One of the agency’s top priorities is helping the Defense Department to stand up the JIE. A related part to this effort is building out the Defense Department’s network infrastructure and defending it as the JIE grows. As this process is underway, Gen. Henry noted that a number of challenges exist. Among them is the ability to fuse data across the Defense Department enterprise in such a way that it is immediately actionable by commanders. In addition to making operational data more readily available to decision makers, DISA is considering the use of business intelligence tools to improve both operations and how the military manages its networks, he explained.
Several successful information technology deployments already have helped pave the way to the JIE, Gen. Henry said. The first is Defense Enterprise Email, which has replaced the individual service’s email capabilities. Since its initial Army-wide launch in 2010, the email service now boasts more than 1.6 million users across the Defense Department. Since it has shifted to the new email service, the Army now saves $76 million annually on its email and related information technology costs, he said.
Another related part of this effort is the Enterprise Email Security Gateway, which hardens the nonsecure databases and communications in the Defense Department, he said. The gateways have already proved their worth by stopping more than 1,850,802,530 threat messages in the form of spam, malware and phishing attacks. Gen. Henry noted that the gateway is the department’s first line of defense for its email traffic.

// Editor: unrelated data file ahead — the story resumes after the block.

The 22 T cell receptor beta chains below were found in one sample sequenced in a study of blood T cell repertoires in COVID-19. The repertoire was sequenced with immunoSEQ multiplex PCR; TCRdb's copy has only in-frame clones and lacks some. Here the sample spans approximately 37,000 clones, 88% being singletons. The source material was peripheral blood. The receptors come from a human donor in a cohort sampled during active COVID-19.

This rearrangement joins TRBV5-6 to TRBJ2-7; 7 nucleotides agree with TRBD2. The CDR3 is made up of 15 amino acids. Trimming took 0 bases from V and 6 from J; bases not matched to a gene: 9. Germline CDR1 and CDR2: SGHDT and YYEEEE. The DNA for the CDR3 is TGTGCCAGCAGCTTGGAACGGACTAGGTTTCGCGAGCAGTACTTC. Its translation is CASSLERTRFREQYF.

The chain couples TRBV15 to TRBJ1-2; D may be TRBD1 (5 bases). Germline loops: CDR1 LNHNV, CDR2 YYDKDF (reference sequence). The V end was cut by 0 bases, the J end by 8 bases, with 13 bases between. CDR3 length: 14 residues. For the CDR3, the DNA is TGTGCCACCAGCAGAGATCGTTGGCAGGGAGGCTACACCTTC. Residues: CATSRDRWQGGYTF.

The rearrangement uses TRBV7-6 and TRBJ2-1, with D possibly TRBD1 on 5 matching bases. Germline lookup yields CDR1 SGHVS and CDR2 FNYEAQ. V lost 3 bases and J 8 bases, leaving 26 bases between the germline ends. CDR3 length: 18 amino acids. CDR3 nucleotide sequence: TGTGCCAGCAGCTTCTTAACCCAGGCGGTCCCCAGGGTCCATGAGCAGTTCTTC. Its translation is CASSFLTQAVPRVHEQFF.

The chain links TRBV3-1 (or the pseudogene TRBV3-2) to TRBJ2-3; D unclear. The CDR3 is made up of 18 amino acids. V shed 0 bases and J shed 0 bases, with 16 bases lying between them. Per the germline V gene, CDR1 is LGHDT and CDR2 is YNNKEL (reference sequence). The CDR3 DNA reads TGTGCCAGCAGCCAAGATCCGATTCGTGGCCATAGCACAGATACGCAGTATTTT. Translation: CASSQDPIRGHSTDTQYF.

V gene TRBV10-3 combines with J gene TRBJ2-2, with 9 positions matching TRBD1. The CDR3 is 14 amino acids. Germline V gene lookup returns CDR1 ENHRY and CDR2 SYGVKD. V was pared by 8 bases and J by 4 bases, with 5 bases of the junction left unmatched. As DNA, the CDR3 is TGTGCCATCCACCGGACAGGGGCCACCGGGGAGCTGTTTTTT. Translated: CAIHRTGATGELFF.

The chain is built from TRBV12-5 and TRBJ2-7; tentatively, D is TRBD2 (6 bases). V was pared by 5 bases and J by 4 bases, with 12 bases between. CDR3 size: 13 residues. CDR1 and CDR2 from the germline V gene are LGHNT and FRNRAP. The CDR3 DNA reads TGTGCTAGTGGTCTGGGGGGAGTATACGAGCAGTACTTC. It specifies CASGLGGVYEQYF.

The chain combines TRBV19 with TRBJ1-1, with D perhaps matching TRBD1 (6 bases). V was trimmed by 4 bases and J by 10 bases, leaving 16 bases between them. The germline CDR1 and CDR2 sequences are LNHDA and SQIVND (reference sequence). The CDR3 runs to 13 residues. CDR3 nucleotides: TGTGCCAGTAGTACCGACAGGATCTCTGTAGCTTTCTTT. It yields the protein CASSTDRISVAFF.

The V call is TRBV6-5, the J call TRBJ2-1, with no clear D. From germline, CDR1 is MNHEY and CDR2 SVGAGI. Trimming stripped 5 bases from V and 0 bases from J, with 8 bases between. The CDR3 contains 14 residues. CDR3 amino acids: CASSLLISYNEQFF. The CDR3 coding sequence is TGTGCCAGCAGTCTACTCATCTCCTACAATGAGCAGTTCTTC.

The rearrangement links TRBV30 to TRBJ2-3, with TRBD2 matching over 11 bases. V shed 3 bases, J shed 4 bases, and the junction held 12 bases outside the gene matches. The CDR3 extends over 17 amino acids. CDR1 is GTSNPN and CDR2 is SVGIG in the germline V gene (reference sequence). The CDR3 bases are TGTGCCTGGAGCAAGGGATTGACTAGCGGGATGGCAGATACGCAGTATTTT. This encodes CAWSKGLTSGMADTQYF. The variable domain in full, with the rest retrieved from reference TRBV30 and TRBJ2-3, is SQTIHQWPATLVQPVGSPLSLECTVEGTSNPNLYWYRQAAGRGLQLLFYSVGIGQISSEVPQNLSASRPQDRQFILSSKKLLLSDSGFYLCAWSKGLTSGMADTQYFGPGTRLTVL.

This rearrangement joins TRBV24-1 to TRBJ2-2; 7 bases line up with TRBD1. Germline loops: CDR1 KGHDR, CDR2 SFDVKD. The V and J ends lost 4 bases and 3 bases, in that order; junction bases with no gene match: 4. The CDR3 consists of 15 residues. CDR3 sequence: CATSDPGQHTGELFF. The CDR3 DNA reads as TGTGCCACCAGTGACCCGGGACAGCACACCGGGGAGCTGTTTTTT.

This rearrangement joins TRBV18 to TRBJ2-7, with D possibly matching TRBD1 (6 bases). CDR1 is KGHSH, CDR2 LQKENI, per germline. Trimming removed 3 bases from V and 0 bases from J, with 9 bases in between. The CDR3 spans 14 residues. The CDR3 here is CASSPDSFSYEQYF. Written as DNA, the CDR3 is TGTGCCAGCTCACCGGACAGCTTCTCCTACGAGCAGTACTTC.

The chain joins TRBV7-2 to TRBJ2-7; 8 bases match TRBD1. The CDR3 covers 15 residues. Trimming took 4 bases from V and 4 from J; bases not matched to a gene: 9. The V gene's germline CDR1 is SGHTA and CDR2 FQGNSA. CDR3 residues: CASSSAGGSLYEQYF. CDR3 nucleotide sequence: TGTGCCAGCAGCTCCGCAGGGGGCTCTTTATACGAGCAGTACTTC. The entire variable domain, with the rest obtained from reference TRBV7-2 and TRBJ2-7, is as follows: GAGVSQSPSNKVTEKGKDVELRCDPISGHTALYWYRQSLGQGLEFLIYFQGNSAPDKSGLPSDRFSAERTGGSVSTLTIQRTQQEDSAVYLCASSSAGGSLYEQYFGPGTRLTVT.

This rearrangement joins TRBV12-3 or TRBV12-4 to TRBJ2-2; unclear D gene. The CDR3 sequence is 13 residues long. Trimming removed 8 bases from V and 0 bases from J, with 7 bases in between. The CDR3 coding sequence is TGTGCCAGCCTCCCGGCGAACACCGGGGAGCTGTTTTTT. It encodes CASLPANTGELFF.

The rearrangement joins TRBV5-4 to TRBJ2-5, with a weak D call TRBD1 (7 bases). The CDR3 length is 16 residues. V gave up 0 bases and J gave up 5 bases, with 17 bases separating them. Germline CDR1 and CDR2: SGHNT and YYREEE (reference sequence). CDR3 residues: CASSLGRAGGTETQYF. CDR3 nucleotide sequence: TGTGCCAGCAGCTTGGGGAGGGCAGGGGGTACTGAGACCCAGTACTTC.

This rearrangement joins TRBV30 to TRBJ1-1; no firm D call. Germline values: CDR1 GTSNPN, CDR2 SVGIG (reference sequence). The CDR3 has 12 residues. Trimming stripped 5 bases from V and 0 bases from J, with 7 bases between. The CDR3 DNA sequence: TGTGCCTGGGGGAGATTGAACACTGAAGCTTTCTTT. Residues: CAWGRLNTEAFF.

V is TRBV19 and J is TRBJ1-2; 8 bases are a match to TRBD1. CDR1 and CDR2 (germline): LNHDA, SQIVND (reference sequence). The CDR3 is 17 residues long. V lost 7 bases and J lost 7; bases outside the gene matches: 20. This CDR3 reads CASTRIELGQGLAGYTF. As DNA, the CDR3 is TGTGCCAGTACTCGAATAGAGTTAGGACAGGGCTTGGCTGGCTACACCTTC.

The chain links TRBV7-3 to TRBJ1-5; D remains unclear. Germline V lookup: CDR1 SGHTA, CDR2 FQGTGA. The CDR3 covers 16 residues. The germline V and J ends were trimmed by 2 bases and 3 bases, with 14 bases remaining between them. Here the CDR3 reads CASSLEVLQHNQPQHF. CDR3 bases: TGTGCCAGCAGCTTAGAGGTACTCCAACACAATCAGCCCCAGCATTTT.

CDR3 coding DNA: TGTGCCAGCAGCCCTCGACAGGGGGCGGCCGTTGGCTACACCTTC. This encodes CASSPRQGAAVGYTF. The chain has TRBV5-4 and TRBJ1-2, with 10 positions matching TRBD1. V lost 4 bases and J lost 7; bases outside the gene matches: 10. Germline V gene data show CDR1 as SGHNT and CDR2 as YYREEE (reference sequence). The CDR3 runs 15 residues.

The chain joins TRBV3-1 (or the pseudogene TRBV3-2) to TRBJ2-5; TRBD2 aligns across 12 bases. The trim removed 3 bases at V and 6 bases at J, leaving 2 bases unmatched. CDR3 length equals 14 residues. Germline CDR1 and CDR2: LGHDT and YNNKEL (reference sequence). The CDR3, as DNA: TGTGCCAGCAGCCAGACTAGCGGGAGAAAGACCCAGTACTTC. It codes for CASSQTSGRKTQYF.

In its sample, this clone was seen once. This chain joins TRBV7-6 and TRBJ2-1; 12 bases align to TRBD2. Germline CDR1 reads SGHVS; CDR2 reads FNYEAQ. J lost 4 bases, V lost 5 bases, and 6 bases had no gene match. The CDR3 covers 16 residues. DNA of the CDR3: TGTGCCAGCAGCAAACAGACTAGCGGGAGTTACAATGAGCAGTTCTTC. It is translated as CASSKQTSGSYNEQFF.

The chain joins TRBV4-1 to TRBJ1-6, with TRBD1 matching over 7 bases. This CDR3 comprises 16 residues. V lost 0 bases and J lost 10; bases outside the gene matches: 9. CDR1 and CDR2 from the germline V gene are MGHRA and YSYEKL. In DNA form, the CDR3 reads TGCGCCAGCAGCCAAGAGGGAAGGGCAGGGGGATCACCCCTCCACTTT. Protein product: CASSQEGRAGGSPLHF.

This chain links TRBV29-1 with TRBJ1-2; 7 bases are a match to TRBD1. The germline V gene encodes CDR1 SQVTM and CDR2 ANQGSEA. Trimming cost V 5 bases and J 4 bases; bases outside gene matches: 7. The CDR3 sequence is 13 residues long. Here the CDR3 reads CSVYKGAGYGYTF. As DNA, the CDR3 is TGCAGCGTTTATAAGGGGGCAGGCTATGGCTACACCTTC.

DISA is also deploying cloud-based systems to support the JIE and other Defense Department networking needs. The agency recently launched its milCloud service, which allows the Defense Department to integrate its network and cyber operations at the core data center level, Gen. Henry said. milCloud uses commercial software applications to facilitate the integration of services and data. But unlike a completely commercial cloud-based system, it helps DISA secure data content with military-grade encryption and security standards, he said.
Once the JIE is fully operational, DISA will have to know how well it is functioning. The agency is considering the use of data analytics tools to help manage the JIE. But a number of questions remain, such as how data will be managed in the JIE and how to properly retrieve data to make predictive analyses, Gen. Henry said. Besides the JIE, he added that there are a number of opportunities across the Defense Department where data analytics tools can be applied.